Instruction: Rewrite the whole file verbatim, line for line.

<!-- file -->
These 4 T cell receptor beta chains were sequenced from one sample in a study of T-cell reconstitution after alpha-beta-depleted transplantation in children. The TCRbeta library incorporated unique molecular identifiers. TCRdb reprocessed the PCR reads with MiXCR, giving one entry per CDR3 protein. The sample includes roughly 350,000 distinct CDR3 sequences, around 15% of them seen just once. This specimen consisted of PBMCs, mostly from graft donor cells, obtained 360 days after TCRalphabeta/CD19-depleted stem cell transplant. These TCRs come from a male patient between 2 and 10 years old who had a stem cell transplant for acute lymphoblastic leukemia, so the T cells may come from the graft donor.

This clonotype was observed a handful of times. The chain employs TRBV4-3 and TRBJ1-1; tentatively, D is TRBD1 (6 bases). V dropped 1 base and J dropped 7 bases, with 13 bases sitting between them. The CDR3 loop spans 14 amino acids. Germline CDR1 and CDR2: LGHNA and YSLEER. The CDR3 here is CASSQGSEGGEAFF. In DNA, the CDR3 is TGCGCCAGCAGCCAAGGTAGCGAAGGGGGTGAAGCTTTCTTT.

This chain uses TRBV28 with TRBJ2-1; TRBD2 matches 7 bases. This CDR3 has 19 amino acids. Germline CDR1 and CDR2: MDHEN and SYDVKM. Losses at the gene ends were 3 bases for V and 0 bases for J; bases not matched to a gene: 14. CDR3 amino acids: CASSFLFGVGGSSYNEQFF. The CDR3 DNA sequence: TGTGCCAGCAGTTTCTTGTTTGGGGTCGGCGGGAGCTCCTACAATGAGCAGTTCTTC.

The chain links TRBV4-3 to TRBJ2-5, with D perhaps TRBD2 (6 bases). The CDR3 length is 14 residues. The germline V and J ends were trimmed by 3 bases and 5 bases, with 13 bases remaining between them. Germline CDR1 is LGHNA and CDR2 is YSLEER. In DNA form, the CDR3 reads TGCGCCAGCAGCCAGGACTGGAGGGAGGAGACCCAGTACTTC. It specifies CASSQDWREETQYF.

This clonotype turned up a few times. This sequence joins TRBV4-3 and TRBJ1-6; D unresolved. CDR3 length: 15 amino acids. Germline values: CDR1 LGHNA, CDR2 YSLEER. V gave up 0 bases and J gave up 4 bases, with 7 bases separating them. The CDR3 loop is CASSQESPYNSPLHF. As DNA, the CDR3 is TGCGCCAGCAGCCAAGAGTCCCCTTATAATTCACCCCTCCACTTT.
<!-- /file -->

These 4 T cell receptor beta chains were sequenced from one sample in a study of T-cell reconstitution after alpha-beta-depleted transplantation in children. The TCRbeta library incorporated unique molecular identifiers. TCRdb reprocessed the PCR reads with MiXCR, giving one entry per CDR3 protein. The sample includes roughly 350,000 distinct CDR3 sequences, around 15% of them seen just once. This specimen consisted of PBMCs, mostly from graft donor cells, obtained 360 days after TCRalphabeta/CD19-depleted stem cell transplant. These TCRs come from a male patient between 2 and 10 years old who had a stem cell transplant for acute lymphoblastic leukemia, so the T cells may come from the graft donor.

This clonotype was observed a handful of times. The chain employs TRBV4-3 and TRBJ1-1; tentatively, D is TRBD1 (6 bases). V dropped 1 base and J dropped 7 bases, with 13 bases sitting between them. The CDR3 loop spans 14 amino acids. Germline CDR1 and CDR2: LGHNA and YSLEER. The CDR3 here is CASSQGSEGGEAFF. In DNA, the CDR3 is TGCGCCAGCAGCCAAGGTAGCGAAGGGGGTGAAGCTTTCTTT.

This chain uses TRBV28 with TRBJ2-1; TRBD2 matches 7 bases. This CDR3 has 19 amino acids. Germline CDR1 and CDR2: MDHEN and SYDVKM. Losses at the gene ends were 3 bases for V and 0 bases for J; bases not matched to a gene: 14. CDR3 amino acids: CASSFLFGVGGSSYNEQFF. The CDR3 DNA sequence: TGTGCCAGCAGTTTCTTGTTTGGGGTCGGCGGGAGCTCCTACAATGAGCAGTTCTTC.

The chain links TRBV4-3 to TRBJ2-5, with D perhaps TRBD2 (6 bases). The CDR3 length is 14 residues. The germline V and J ends were trimmed by 3 bases and 5 bases, with 13 bases remaining between them. Germline CDR1 is LGHNA and CDR2 is YSLEER. In DNA form, the CDR3 reads TGCGCCAGCAGCCAGGACTGGAGGGAGGAGACCCAGTACTTC. It specifies CASSQDWREETQYF.

This clonotype turned up a few times. This sequence joins TRBV4-3 and TRBJ1-6; D unresolved. CDR3 length: 15 amino acids. Germline values: CDR1 LGHNA, CDR2 YSLEER. V gave up 0 bases and J gave up 4 bases, with 7 bases separating them. The CDR3 loop is CASSQESPYNSPLHF. As DNA, the CDR3 is TGCGCCAGCAGCCAAGAGTCCCCTTATAATTCACCCCTCCACTTT.